I’m Todd L. Burns, and welcome to Music Journalism Insider, a newsletter about music journalism. I highlight some of the best stuff I hear, read, and watch every week; publish news about the industry; and interview writers, scholars, and editors about their work. My goal is to share knowledge, celebrate great work, and expand the idea of what music journalism is—and where it happens. Questions, comments, concerns? You can reach me anytime at firstname.lastname@example.org. And if you’re not already subscribed to the newsletter, you can do so at musicjournalisminsider.com.
Today in the newsletter: Interviews with Uproxx editor Carolyn Droke and Sing for Science podcast host Matt Whyte. Plus! Reading recommendations, a documentary about minimal techno, and more! But first…
Carolyn Droke has been working full-time at Uproxx for a few years now. As she was graduating from college, she met a site editor at a music festival and “a few months later got hired as a weekend music blogger and have been at Uproxx ever since. Working a 9-5 on the weekends and holding down two jobs fresh out of college fueled my desire to work towards a full-time position.” Three years later, she’s the Assistant Editor at Indie Mixtape, Uproxx’s indie music vertical. In this excerpt from our interview, Carolyn describes how her approach to her work has changed.
When I first began my career in music journalism, I was feverish when it came to accepting pitches and freelance opportunities. I’m now more selective about the writing projects I take on to make sure it’s always something I’m interested in. When you turn your passion (music, in my case) into a career, you need to be wary of creative burnout. I never want to get to a place where I start resenting my work. I try to remain grateful that I can work in a field I care deeply about.
On a similar note, when turning your passion into your job, it’s important to keep some things just for yourself. For example, I attend shows for fun that I don’t write reviews about or interview bands at. There are also so many albums I love to listen to that I don’t write about. If I had to work at every show I went to, or write about every single album I listen to, music would get a lot less fun for me.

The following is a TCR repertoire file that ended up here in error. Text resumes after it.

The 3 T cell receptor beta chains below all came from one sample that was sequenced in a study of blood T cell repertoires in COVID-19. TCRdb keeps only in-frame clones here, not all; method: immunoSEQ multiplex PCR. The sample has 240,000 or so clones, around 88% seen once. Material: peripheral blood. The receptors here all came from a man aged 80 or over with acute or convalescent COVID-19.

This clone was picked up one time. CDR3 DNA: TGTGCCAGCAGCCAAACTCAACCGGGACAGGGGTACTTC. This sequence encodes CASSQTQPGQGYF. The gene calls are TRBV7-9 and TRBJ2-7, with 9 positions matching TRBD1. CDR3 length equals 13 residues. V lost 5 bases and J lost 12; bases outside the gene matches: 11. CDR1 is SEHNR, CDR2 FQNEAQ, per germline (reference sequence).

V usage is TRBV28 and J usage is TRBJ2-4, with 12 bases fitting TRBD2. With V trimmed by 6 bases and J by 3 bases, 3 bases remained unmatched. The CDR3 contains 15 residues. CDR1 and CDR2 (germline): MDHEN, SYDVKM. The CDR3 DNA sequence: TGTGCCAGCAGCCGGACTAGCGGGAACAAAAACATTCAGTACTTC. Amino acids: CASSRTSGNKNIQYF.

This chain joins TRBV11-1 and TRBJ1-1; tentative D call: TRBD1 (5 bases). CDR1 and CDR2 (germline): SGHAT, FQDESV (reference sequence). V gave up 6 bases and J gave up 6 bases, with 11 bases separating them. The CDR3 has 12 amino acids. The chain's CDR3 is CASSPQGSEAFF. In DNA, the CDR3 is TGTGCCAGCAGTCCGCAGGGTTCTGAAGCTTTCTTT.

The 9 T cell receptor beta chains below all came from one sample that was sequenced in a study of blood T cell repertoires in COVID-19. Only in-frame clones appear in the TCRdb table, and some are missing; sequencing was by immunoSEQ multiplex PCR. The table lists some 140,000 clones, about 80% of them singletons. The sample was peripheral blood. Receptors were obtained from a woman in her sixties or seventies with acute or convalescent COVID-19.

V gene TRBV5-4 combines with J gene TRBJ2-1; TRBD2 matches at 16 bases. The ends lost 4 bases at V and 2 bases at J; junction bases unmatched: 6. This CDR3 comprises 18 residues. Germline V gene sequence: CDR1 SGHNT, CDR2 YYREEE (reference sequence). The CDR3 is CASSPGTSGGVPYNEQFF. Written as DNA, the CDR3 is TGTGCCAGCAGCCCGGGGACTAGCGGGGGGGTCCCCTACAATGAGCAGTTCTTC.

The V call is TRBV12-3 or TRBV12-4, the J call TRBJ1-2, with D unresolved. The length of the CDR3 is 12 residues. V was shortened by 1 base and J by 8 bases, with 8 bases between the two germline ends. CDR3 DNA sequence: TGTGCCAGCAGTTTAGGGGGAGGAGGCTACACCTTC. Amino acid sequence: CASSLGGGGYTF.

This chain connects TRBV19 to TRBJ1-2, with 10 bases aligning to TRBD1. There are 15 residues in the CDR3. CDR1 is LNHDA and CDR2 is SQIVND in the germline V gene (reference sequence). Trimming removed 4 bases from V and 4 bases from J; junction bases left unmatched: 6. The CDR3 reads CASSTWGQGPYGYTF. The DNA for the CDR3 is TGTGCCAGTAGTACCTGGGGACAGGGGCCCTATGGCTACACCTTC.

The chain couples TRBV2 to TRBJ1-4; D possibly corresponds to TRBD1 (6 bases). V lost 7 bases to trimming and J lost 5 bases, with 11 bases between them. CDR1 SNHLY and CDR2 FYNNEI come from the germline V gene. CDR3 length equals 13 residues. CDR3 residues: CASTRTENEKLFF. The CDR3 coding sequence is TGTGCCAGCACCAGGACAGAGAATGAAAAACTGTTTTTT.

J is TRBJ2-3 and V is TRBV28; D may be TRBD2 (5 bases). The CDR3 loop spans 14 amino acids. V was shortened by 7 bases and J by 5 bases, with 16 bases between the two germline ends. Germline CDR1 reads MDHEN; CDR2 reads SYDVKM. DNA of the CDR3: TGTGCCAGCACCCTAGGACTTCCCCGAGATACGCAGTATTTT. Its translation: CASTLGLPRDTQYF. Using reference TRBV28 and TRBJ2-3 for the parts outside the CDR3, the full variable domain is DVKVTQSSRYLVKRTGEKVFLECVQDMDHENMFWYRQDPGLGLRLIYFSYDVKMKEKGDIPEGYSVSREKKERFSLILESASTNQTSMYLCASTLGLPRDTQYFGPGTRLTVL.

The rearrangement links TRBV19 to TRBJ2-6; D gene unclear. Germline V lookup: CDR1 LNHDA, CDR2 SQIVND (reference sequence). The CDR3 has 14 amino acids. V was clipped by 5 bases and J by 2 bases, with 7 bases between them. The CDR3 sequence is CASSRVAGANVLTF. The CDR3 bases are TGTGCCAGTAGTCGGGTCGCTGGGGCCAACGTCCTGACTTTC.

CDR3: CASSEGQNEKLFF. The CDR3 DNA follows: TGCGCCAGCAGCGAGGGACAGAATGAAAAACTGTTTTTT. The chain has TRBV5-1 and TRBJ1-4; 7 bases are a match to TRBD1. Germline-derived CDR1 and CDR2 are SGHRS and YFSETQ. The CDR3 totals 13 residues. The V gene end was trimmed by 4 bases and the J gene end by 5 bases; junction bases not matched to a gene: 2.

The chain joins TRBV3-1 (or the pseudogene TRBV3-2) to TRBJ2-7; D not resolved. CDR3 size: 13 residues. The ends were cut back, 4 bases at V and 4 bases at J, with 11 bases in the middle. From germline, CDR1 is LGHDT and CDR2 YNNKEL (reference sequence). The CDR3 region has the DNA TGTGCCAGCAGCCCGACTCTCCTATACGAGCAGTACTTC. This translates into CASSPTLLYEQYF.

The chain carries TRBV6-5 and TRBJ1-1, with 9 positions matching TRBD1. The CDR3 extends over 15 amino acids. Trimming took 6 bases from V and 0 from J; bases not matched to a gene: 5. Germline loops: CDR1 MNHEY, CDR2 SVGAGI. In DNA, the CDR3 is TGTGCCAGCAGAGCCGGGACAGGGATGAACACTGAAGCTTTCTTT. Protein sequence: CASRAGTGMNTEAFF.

Where do you see music journalism headed?
Thanks to the way media companies operate, there’s a greater prioritization on viral writing to increase clicks (i.e. covering scandals, viral tweets, beef among artists, etc.). When I was blogging, I knew pretty much every move that Cardi B or Kanye West made. While those are important and popular artists to cover, it leaves less room to spotlight artists who aren’t already well-known. I unfortunately see much more of this happening in music journalism.
From Carolyn Droke:
The Chicago Independent Venue League (CIVL) is an organization that acts as a union of all the city’s 40+ independent venues. It was instrumental in helping pass the Save Our Stages Act in 2020, which provided much-needed pandemic relief funding the music and performance spaces. During a time when massive companies continue dominating the live music industry, organizations like CIVL are paramount.
Matt Whyte is the host of Sing For Science, a science and music podcast produced with Talkhouse where musicians talk to scientists about their most famous songs. Matt says that his work with musician/activist Toshi Reagon was the catalyst for the project: “Through my exposure to her application of the transformational power of song and that of her godfather, Pete Seeger, I looked to how I could use music to help effect change. From there I set my sights on combating science denialism and began by writing songs celebrating the work of scientists (Sing For Science: Volume 1). The Sing For Science podcast turned out to be a natural outgrowth of the project’s activist beginnings.” In this excerpt from our interview, Matt describes the podcast further.